.

Conrad Murray Requests Publicly Funded Lawyer to Appeal Conviction

Doctor is serving prison term in connection with Michael Jackson's death

December 14, 2011 8:45 AM ET
Dr. Conrad Murray listens as he sits in court during his sentencing for the involuntary manslaughter of singer Michael Jackson.
Dr. Conrad Murray listens as he sits in court during his sentencing for the involuntary manslaughter of singer Michael Jackson.
Pool/Getty Images

Conrad Murray, the physician convicted of involuntary manslaughter in the death of Michael Jackson, has asked for a publicly funded lawyer to handle his appeal on that conviction, claiming that he cannot afford to pay for one out of his own pocket.

"The defendant is indigent and respectfully requests the appointment of counsel on appeal," read court papers filed by Murray in Los Angeles Superior Court yesterday. Murray said he wished to appeal both his conviction and his sentence but has not yet filed formal papers with the California appeals court. He is currently serving a four-year jail term.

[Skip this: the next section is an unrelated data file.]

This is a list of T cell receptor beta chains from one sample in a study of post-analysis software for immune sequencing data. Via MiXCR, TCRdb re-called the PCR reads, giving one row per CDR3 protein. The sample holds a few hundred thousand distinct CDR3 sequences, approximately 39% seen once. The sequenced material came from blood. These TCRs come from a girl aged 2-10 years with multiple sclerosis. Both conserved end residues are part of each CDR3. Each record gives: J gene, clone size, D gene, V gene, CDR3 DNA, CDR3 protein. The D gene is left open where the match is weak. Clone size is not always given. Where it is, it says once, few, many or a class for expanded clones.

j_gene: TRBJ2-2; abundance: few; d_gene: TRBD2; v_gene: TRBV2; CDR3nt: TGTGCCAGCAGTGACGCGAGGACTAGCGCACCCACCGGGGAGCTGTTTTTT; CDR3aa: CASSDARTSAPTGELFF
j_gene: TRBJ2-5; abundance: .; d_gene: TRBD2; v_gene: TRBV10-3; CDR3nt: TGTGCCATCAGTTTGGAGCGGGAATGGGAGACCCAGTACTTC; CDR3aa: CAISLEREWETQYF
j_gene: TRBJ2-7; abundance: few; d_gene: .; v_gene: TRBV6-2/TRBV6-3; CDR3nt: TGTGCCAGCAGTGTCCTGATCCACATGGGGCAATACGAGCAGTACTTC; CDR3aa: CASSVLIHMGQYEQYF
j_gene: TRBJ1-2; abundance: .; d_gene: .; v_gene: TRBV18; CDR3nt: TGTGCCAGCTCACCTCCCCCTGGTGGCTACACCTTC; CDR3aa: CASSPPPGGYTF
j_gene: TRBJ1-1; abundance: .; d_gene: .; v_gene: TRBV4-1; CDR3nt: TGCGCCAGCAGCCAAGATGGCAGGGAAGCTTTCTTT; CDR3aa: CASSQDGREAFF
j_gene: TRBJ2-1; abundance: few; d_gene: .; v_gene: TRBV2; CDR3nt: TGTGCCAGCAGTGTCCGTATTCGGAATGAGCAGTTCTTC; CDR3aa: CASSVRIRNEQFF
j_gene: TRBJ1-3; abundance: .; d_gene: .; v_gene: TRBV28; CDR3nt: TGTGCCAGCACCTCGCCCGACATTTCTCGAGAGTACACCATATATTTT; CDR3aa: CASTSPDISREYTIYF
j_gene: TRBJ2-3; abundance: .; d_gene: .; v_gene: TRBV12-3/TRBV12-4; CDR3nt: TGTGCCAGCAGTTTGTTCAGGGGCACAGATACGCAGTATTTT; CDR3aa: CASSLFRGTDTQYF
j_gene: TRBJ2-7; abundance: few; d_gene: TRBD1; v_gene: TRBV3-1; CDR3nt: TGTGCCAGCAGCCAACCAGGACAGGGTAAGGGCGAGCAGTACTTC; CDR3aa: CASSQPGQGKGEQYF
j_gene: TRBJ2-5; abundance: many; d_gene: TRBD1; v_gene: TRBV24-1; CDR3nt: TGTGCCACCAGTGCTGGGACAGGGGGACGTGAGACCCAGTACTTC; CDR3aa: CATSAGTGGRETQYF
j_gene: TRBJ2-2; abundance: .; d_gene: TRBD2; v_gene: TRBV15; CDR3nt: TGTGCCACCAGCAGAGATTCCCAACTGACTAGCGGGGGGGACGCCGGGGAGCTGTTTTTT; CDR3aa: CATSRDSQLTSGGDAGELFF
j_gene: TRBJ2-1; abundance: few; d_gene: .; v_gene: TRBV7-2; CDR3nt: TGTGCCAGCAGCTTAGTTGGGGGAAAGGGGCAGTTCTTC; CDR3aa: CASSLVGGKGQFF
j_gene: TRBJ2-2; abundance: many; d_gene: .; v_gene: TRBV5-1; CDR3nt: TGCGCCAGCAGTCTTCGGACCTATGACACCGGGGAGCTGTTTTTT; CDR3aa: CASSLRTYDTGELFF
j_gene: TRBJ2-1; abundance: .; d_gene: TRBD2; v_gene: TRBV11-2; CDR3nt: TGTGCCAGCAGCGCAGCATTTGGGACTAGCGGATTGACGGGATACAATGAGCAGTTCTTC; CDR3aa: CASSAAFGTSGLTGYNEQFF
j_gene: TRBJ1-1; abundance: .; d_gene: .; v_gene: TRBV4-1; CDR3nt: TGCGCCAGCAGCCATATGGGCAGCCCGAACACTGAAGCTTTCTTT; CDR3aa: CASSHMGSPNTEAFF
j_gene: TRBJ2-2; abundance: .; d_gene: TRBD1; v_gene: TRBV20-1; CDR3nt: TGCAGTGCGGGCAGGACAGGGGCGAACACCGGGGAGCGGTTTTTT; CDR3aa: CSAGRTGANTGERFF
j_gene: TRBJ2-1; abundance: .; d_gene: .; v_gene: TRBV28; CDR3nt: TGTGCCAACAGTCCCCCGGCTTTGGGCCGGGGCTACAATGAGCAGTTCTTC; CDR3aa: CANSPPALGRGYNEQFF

Related
Timeline: The Trial of Dr. Conrad Murray
Photos: Michael Jackson Remembered
Photos: Michael Jackson's Funeral

To read the new issue of Rolling Stone online, plus the entire RS archive: Click Here

prev
Music Main Next

blog comments powered by Disqus
Daily Newsletter

Get the latest RS news in your inbox.

Sign up to receive the Rolling Stone newsletter and special offers from RS and its
marketing partners.

X

We may use your e-mail address to send you the newsletter and offers that may interest you, on behalf of Rolling Stone and its partners. For more information please read our Privacy Policy.

Song Stories

“Vicious”

Lou Reed | 1972

Opening Lou Reed's 1972 solo album, the hard-riffing "Vicious" actually traces its origin back to Reed's days with the Velvet Underground. Picking up bits and pieces of songs from the people and places around him, and filing his notes for later use, Reed said it was Andy Warhol who provided fuel for the song. "He said, 'Why don't you write a song called 'Vicious,'" Reed told Rolling Stone in 1989. "And I said, 'What kind of vicious?' 'Oh, you know, vicious like I hit you with a flower.' And I wrote it down literally."

More Song Stories entries »
 
www.expandtheroom.com